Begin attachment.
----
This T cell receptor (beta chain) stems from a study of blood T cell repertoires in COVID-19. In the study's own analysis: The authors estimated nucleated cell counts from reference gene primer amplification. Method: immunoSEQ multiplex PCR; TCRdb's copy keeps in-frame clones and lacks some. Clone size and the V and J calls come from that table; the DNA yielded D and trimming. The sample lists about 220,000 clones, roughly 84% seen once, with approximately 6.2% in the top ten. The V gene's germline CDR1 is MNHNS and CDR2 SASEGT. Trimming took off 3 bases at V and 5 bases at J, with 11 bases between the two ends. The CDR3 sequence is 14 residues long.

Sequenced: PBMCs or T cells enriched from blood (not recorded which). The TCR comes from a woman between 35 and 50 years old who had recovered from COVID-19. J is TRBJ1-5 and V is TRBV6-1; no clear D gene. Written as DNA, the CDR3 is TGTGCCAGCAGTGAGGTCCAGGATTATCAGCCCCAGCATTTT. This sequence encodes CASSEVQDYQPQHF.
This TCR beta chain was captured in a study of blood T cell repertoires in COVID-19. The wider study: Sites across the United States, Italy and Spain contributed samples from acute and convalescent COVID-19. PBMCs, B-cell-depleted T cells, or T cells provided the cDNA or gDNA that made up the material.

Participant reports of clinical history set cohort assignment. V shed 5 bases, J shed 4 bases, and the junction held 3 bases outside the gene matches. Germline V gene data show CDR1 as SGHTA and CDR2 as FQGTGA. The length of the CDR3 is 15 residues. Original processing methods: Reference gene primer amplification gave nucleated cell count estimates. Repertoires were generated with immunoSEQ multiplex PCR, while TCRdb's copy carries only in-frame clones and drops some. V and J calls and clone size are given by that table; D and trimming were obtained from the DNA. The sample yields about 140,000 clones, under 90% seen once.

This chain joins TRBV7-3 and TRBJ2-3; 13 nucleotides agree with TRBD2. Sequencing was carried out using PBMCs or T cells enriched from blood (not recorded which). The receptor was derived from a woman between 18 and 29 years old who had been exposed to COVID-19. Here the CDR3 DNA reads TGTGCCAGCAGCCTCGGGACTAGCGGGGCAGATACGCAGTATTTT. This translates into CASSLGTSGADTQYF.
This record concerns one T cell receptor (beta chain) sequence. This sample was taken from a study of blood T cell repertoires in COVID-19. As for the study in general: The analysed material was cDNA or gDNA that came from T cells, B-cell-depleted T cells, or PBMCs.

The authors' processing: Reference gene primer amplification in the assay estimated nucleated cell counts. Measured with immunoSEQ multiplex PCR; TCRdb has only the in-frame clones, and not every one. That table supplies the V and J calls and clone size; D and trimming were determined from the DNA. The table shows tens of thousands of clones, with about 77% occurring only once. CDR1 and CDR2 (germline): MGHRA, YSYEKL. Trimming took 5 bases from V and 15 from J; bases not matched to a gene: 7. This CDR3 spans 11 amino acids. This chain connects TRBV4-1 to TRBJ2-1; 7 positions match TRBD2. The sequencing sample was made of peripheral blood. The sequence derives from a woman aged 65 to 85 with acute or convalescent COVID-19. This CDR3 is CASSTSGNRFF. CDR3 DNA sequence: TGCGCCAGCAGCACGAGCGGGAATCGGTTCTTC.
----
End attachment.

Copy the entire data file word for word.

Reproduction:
This T cell receptor (beta chain) stems from a study of blood T cell repertoires in COVID-19. In the study's own analysis: The authors estimated nucleated cell counts from reference gene primer amplification. Method: immunoSEQ multiplex PCR; TCRdb's copy keeps in-frame clones and lacks some. Clone size and the V and J calls come from that table; the DNA yielded D and trimming. The sample lists about 220,000 clones, roughly 84% seen once, with approximately 6.2% in the top ten. The V gene's germline CDR1 is MNHNS and CDR2 SASEGT. Trimming took off 3 bases at V and 5 bases at J, with 11 bases between the two ends. The CDR3 sequence is 14 residues long.

Sequenced: PBMCs or T cells enriched from blood (not recorded which). The TCR comes from a woman between 35 and 50 years old who had recovered from COVID-19. J is TRBJ1-5 and V is TRBV6-1; no clear D gene. Written as DNA, the CDR3 is TGTGCCAGCAGTGAGGTCCAGGATTATCAGCCCCAGCATTTT. This sequence encodes CASSEVQDYQPQHF.
This TCR beta chain was captured in a study of blood T cell repertoires in COVID-19. The wider study: Sites across the United States, Italy and Spain contributed samples from acute and convalescent COVID-19. PBMCs, B-cell-depleted T cells, or T cells provided the cDNA or gDNA that made up the material.

Participant reports of clinical history set cohort assignment. V shed 5 bases, J shed 4 bases, and the junction held 3 bases outside the gene matches. Germline V gene data show CDR1 as SGHTA and CDR2 as FQGTGA. The length of the CDR3 is 15 residues. Original processing methods: Reference gene primer amplification gave nucleated cell count estimates. Repertoires were generated with immunoSEQ multiplex PCR, while TCRdb's copy carries only in-frame clones and drops some. V and J calls and clone size are given by that table; D and trimming were obtained from the DNA. The sample yields about 140,000 clones, under 90% seen once.

This chain joins TRBV7-3 and TRBJ2-3; 13 nucleotides agree with TRBD2. Sequencing was carried out using PBMCs or T cells enriched from blood (not recorded which). The receptor was derived from a woman between 18 and 29 years old who had been exposed to COVID-19. Here the CDR3 DNA reads TGTGCCAGCAGCCTCGGGACTAGCGGGGCAGATACGCAGTATTTT. This translates into CASSLGTSGADTQYF.
This record concerns one T cell receptor (beta chain) sequence. This sample was taken from a study of blood T cell repertoires in COVID-19. As for the study in general: The analysed material was cDNA or gDNA that came from T cells, B-cell-depleted T cells, or PBMCs.

The authors' processing: Reference gene primer amplification in the assay estimated nucleated cell counts. Measured with immunoSEQ multiplex PCR; TCRdb has only the in-frame clones, and not every one. That table supplies the V and J calls and clone size; D and trimming were determined from the DNA. The table shows tens of thousands of clones, with about 77% occurring only once. CDR1 and CDR2 (germline): MGHRA, YSYEKL. Trimming took 5 bases from V and 15 from J; bases not matched to a gene: 7. This CDR3 spans 11 amino acids. This chain connects TRBV4-1 to TRBJ2-1; 7 positions match TRBD2. The sequencing sample was made of peripheral blood. The sequence derives from a woman aged 65 to 85 with acute or convalescent COVID-19. This CDR3 is CASSTSGNRFF. CDR3 DNA sequence: TGCGCCAGCAGCACGAGCGGGAATCGGTTCTTC.